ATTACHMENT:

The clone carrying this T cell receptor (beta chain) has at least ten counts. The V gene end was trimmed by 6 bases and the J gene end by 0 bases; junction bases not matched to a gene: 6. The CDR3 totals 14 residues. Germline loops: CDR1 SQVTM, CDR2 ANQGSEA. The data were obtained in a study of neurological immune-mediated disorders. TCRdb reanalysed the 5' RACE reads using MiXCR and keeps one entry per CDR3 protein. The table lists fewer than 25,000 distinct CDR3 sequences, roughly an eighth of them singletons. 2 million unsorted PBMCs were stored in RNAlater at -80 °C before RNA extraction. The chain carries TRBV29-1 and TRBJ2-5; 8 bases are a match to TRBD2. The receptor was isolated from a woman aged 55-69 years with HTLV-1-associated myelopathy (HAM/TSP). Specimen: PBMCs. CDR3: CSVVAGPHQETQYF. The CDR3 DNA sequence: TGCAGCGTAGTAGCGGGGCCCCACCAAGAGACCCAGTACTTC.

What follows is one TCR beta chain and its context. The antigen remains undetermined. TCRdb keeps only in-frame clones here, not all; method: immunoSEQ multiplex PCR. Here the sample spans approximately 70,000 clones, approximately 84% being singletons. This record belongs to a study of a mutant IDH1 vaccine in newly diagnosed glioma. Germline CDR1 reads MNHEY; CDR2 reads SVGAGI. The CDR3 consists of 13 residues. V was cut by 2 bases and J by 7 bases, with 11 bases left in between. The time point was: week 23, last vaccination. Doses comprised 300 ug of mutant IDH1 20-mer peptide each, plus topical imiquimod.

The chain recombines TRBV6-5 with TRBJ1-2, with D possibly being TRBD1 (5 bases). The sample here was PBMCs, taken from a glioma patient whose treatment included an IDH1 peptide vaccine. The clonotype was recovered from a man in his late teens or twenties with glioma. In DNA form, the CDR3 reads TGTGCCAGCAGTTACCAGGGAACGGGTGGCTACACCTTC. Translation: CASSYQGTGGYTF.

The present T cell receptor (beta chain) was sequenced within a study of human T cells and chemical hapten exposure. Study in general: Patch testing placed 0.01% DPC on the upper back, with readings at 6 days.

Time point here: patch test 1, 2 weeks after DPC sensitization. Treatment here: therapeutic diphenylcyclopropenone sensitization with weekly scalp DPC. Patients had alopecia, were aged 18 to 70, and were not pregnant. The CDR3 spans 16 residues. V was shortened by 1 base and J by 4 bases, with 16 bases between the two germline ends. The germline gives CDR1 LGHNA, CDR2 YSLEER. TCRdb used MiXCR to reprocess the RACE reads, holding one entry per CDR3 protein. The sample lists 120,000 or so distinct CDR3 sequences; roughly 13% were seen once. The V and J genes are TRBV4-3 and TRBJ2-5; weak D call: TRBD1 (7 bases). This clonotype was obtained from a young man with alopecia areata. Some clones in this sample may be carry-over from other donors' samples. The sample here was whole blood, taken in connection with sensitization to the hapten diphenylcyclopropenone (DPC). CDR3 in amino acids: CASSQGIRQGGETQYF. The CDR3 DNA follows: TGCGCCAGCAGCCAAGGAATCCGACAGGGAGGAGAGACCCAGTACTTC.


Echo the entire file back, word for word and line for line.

The clone carrying this T cell receptor (beta chain) has at least ten counts. The V gene end was trimmed by 6 bases and the J gene end by 0 bases; junction bases not matched to a gene: 6. The CDR3 totals 14 residues. Germline loops: CDR1 SQVTM, CDR2 ANQGSEA. The data were obtained in a study of neurological immune-mediated disorders. TCRdb reanalysed the 5' RACE reads using MiXCR and keeps one entry per CDR3 protein. The table lists fewer than 25,000 distinct CDR3 sequences, roughly an eighth of them singletons. 2 million unsorted PBMCs were stored in RNAlater at -80 °C before RNA extraction. The chain carries TRBV29-1 and TRBJ2-5; 8 bases are a match to TRBD2. The receptor was isolated from a woman aged 55-69 years with HTLV-1-associated myelopathy (HAM/TSP). Specimen: PBMCs. CDR3: CSVVAGPHQETQYF. The CDR3 DNA sequence: TGCAGCGTAGTAGCGGGGCCCCACCAAGAGACCCAGTACTTC.

What follows is one TCR beta chain and its context. The antigen remains undetermined. TCRdb keeps only in-frame clones here, not all; method: immunoSEQ multiplex PCR. Here the sample spans approximately 70,000 clones, approximately 84% being singletons. This record belongs to a study of a mutant IDH1 vaccine in newly diagnosed glioma. Germline CDR1 reads MNHEY; CDR2 reads SVGAGI. The CDR3 consists of 13 residues. V was cut by 2 bases and J by 7 bases, with 11 bases left in between. The time point was: week 23, last vaccination. Doses comprised 300 ug of mutant IDH1 20-mer peptide each, plus topical imiquimod.

The chain recombines TRBV6-5 with TRBJ1-2, with D possibly being TRBD1 (5 bases). The sample here was PBMCs, taken from a glioma patient whose treatment included an IDH1 peptide vaccine. The clonotype was recovered from a man in his late teens or twenties with glioma. In DNA form, the CDR3 reads TGTGCCAGCAGTTACCAGGGAACGGGTGGCTACACCTTC. Translation: CASSYQGTGGYTF.

The present T cell receptor (beta chain) was sequenced within a study of human T cells and chemical hapten exposure. Study in general: Patch testing placed 0.01% DPC on the upper back, with readings at 6 days.

Time point here: patch test 1, 2 weeks after DPC sensitization. Treatment here: therapeutic diphenylcyclopropenone sensitization with weekly scalp DPC. Patients had alopecia, were aged 18 to 70, and were not pregnant. The CDR3 spans 16 residues. V was shortened by 1 base and J by 4 bases, with 16 bases between the two germline ends. The germline gives CDR1 LGHNA, CDR2 YSLEER. TCRdb used MiXCR to reprocess the RACE reads, holding one entry per CDR3 protein. The sample lists 120,000 or so distinct CDR3 sequences; roughly 13% were seen once. The V and J genes are TRBV4-3 and TRBJ2-5; weak D call: TRBD1 (7 bases). This clonotype was obtained from a young man with alopecia areata. Some clones in this sample may be carry-over from other donors' samples. The sample here was whole blood, taken in connection with sensitization to the hapten diphenylcyclopropenone (DPC). CDR3 in amino acids: CASSQGIRQGGETQYF. The CDR3 DNA follows: TGCGCCAGCAGCCAAGGAATCCGACAGGGAGGAGAGACCCAGTACTTC.